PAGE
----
We’ve all seen articles detailing remote controling insects via electric pulse systems on their nervous centers. A paper that we uncovered from last year (thanks NVDH), however, details the beginnings of a new kind of remote controlled moth. Hold on to your hats, because this is about to get complicated.
Basically, it all started when aeronautic engineers started looking closely at “insect inspired micro aircraft” as a complement to the large air vehicles that we currently employ. Large vehicles such as planes and helicopters are so massive that they are only minutely affected by changes in air pressure, wind speed, etc. Small air vehicles, however, can be greatly affected by a mere cough or someone opening a door. This sensitivity makes designing systems that control micro air vehicles an extremely complicated science. In an effort to skirt the starting from scratch approach, researchers are trying ways to convert insects into “premade” micro aircraft. Presumably the insects would already have the abilities to adjust for environmental changes, so if we can simply control the insect, then we wouldn’t have to design systems to deal with environmental conditions; the insects would do that for us.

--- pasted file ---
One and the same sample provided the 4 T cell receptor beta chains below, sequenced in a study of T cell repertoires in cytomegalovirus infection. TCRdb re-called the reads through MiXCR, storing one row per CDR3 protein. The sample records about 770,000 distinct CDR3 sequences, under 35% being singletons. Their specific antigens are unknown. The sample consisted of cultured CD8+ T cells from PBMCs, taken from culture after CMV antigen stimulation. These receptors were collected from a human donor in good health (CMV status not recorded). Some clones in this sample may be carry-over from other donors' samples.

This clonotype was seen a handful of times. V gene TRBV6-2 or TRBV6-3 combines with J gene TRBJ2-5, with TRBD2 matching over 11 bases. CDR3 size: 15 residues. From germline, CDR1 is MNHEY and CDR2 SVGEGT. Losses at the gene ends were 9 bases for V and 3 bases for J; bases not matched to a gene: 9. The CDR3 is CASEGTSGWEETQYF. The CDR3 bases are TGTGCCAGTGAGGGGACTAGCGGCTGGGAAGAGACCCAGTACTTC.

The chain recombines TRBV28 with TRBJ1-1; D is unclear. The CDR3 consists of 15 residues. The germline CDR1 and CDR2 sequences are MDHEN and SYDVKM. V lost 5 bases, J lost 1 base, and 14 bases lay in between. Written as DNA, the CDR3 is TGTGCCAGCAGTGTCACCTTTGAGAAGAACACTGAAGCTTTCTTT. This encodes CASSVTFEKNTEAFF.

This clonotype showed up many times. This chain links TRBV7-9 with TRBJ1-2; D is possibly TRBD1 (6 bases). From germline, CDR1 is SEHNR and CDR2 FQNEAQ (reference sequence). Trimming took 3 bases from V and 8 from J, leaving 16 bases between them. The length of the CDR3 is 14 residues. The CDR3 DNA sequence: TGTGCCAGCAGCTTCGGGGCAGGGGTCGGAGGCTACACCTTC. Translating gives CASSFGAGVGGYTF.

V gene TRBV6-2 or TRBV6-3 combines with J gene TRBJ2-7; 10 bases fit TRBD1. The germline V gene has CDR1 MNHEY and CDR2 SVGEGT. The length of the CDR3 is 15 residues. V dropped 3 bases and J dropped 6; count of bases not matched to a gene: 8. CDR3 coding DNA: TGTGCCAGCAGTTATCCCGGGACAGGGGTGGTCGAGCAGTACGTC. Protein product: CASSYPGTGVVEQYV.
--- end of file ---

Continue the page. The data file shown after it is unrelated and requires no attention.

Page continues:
If any of that last paragraph makes sense to you, then please read on…Scientists Aram J. Chung and David Erickson are using a novel approach to controlling flying insects: injecting them with different amounts of various venoms in order to control their metabolisms which in turn could control their movements.
Why did you program me to feel pain?
Chung and Erickson implanted Tobacco hornworm pupae with microfluid devices. The devices inject the moths with different kinds of venom (insect, spider, and synthetic insecticides). The scientists then studied the different venoms’ effects on the moths metabolisms and thus on their movements. Their experiment showed that they could indeed speed up or slow down the moths’ using the venom. Presumably the different venoms could be used on one wing or another or the moth in whole in order to control its motion precisely.
Chung and Erickson then designed a new microfluid device, one that injected themselves with large amounts of alcohol in order to erase the memories and feelings of immorality associated with outfitting larval creatures with devices that inject them with different kinds of venom. It’s a vicious cycle, really.